Ukraine shivers in darkness after Russian missile attacks knock out power

Ukraine shivered Thursday after Russia battered the invaded nation with one of the broadest rocket attacks in the nine-month-old war, leaving the frigid capital of Kyiv draped in darkness.

Russians unleashed barrages of missiles on Wednesday, apparently aiming to test Ukrainians’ resolve and to weaponize frosty winter weather that has begun to fall across the country. The Russian attacks killed at least 10 people and decimated the electrical grid.

Much of snow-covered Kyiv still lacked running water on Thursday, while power outages were reported from Lviv in Ukraine’s west to Kharkiv in the east. President Volodymyr Zelenskyy said 11 regions of Ukraine were fully deprived of power on Wednesday after Russia showered 67 missiles on its neighbor.

“Russia uses massive missile strikes against peaceful cities,” Zelenskyy said in a Thursday address to the Organization for Security and Cooperation in Europe. “It is trying to leave millions of people without electricity, communication, heat and water.”

Kyiv’s Mayor Vitali Klitschko said on Telegram that 30% of the city had power on Thursday, and the water supply was being restored, but that the process would “take some time.” Three people died and 11 were wounded in Russian missile attacks in Kyiv on Wednesday, according to Ukraine’s government.

Citizens of the capital, which had a prewar population of 2.8 million, descended into the chilly subway system to juice their cellphones at charging stations. Others headed to coffee shops, where generators rattled loudly.

Locals resorted to using candles and flashlights for light, a tactic that has lost any charm in residences and become problematic in health facilities. Ukrainians have grown accustomed to rolling blackouts during the grinding war, but the extent of the latest service disruptions proved a unique test.

Yurii Patliakevych, a 28-year-old software engineer, said in an interview from his dark Kyiv home that navigating the capital’s streets at night has become “quite dangerous.”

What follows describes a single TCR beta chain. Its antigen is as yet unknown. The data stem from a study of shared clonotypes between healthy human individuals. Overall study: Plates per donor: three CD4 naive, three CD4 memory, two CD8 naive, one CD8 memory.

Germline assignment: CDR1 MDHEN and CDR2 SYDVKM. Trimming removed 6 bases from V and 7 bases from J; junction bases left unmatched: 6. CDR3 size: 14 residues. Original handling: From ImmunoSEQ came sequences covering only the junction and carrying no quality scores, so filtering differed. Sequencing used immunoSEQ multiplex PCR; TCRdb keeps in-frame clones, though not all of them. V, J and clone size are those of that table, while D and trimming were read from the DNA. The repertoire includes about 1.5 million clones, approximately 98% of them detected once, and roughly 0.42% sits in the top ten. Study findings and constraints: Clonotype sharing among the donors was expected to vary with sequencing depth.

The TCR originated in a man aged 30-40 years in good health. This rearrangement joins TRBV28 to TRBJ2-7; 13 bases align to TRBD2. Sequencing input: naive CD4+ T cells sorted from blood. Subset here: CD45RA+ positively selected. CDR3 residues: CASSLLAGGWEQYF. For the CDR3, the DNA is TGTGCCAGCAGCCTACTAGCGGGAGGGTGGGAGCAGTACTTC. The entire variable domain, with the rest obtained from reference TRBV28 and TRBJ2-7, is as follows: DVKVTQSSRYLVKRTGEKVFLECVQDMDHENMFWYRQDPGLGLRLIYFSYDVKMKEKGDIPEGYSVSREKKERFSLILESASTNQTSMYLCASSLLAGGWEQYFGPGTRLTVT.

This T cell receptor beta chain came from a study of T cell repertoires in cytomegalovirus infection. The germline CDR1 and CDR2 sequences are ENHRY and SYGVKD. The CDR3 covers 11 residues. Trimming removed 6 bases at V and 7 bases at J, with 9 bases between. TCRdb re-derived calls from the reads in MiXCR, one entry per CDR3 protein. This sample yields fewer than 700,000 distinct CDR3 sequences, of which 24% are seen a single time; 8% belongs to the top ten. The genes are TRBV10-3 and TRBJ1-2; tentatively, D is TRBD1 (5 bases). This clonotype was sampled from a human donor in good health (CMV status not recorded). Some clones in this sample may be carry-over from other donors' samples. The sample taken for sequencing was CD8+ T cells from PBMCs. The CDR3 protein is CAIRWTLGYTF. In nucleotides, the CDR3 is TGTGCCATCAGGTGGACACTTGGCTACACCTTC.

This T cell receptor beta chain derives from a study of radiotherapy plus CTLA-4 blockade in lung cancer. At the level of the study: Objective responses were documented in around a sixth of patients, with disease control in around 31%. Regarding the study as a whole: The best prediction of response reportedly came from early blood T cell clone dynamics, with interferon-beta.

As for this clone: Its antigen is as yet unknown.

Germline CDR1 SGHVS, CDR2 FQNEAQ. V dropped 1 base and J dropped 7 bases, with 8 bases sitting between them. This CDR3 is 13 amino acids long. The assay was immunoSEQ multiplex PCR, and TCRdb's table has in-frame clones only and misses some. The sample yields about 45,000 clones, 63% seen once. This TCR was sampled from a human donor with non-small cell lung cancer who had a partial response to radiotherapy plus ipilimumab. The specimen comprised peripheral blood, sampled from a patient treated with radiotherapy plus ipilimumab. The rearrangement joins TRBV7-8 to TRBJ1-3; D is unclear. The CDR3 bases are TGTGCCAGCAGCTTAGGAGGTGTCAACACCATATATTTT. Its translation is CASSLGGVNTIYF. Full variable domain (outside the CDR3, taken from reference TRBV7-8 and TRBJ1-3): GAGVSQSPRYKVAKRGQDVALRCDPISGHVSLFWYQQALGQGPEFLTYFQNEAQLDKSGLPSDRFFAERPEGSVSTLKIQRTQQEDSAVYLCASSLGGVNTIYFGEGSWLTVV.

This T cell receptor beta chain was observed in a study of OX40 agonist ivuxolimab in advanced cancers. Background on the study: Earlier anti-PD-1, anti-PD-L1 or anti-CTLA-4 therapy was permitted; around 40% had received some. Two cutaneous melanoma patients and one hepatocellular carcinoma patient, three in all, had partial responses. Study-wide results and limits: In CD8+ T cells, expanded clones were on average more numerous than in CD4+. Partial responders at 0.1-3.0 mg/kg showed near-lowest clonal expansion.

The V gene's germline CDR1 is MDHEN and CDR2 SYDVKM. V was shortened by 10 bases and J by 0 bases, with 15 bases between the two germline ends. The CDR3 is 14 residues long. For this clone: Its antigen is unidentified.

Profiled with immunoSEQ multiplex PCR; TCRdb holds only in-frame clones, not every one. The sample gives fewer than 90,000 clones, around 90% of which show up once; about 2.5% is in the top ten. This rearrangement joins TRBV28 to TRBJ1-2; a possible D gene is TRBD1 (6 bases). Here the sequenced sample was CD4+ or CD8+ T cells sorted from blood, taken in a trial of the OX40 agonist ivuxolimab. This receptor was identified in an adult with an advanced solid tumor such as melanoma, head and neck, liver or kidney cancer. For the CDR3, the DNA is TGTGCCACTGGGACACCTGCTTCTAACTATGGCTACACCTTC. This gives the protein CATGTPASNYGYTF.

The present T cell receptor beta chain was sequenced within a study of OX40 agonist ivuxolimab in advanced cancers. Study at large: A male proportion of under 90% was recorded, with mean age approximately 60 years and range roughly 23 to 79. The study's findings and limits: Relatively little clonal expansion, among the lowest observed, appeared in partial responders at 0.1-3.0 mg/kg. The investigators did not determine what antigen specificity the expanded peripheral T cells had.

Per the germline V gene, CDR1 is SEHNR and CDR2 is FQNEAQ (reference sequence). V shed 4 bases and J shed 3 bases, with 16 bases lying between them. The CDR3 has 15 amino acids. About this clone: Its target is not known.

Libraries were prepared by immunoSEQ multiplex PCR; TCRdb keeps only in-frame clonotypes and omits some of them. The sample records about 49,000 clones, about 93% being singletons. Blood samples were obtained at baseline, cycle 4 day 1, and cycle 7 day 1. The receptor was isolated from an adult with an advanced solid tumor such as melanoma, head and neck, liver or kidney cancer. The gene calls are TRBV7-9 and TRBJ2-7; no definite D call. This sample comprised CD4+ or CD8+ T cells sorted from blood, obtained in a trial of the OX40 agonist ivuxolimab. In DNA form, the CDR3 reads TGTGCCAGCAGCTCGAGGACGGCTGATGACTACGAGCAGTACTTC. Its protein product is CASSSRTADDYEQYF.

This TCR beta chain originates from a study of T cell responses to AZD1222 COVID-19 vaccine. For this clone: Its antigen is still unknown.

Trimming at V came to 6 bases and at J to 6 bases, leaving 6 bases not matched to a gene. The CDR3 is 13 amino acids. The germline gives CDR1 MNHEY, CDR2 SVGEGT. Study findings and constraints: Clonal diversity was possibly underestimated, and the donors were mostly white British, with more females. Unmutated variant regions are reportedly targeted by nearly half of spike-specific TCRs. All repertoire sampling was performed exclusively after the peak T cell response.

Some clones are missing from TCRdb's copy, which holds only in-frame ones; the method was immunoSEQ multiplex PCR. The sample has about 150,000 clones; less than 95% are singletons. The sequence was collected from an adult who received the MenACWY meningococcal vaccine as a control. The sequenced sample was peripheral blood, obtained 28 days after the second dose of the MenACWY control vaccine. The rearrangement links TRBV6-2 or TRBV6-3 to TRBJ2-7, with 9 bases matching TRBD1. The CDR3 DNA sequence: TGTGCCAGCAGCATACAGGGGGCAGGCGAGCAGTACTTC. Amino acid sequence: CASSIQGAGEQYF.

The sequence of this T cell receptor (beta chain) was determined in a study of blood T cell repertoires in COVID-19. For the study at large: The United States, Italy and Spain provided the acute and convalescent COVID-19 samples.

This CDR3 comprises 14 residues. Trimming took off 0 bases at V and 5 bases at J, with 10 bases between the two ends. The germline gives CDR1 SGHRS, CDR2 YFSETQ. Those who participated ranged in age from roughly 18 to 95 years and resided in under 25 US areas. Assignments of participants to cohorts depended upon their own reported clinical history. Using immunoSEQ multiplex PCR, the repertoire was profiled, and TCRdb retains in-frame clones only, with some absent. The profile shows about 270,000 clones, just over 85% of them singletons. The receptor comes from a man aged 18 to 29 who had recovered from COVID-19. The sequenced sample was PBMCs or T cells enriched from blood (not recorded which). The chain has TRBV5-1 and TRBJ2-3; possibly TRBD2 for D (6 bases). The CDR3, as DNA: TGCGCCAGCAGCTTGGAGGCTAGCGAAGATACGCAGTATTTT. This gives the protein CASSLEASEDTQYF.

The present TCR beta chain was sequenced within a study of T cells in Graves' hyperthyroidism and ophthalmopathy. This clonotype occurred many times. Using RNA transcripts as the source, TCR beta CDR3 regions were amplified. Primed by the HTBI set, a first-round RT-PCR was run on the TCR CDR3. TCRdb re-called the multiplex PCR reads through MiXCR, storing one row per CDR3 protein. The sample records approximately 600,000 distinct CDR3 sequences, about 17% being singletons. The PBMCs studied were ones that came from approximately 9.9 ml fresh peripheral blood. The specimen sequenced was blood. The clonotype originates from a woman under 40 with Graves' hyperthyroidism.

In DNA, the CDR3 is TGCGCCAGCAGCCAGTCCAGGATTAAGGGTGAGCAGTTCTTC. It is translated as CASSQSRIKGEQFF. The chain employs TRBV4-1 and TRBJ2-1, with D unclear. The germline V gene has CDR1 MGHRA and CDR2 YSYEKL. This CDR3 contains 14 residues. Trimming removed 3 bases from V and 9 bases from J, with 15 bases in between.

“It’s very hard to see people,” he told the Daily News. But he added: “We’re resilient.”

President Vladimir Putin, humbled by the Russian Army’s sweeping battlefield losses, has grasped for ways to turn the trajectory of Europe’s largest military conflict since World War II. Russian forces have lost about half of the territory they claimed after launching their invasion of Ukraine earlier this year.

Kremlin spokesman Dmitry Peskov said Ukraine was bringing hardship upon itself by not ceding to Russian demands. Russia launched its invasion of Ukraine on Feb. 24, hoping to swiftly seize Kyiv in the north, but has set its sights on the east and south since being repelled from the capital region.

In September, Putin signed sham treaties nominally annexing four provinces in southern and eastern Ukraine, backing the move through bogus referendums overseen by Russian soldiers.

But after he laid claim to the territory, Ukraine’s forces swept into Kherson, a prized southern city in the territory that Putin had sought to illegally annex. The Russian retreat from Kherson two weeks ago came as a major blow to Moscow.

“Ukraine’s leadership has every opportunity to bring the situation to normal,” Peskov told reporters, according to the Tass news agency, a Kremlin mouthpiece. “It has every opportunity to settle the situation to fulfill Russia’s requirements and, accordingly, stop all possible suffering.”

But as Russia moved to inflict fresh pain on Ukrainians, their leaders projected resolve.

“Power, water and heating will be restored,” Ukraine’s official Twitter account vowed Wednesday. “Russian empire will not.”

On Thursday, Zelenskyy declared on Telegram that his “invincible nation will overcome all challenges and ultimately prevail.”

“I am grateful to everyone who overcomes unprecedented challenges created by the terrorist state,” Zelenskyy said, thanking “energy workers, rescue teams, utility workers, local authorities, business and everyone who helps our country persevere.”

Russia is seeking to test the U.S. and European countries’ willingness to keep up costly efforts to help Ukraine.

The latest round of rocket attacks drew outrage from France’s President Emmanuel Macron, who pledged to mobilize global support for Ukraine to boost its energy access.

“Strikes against civilian infrastructures are war crimes and cannot go unpunished,” Macron wrote Wednesday on Twitter.

Speaking with reporters in Nantucket, Mass., on Thursday, President Biden said he expected the lameduck Congress to fulfill his request for some $38 billion in additional support for Ukraine, though some Republicans appear squeamish about continued large cash infusions.

“This is no time to walk away from Ukraine,” Biden said. “We had a lot of talk in this last election about whether the other team is going to continue to support Ukraine. And I still believe there’s enough support.”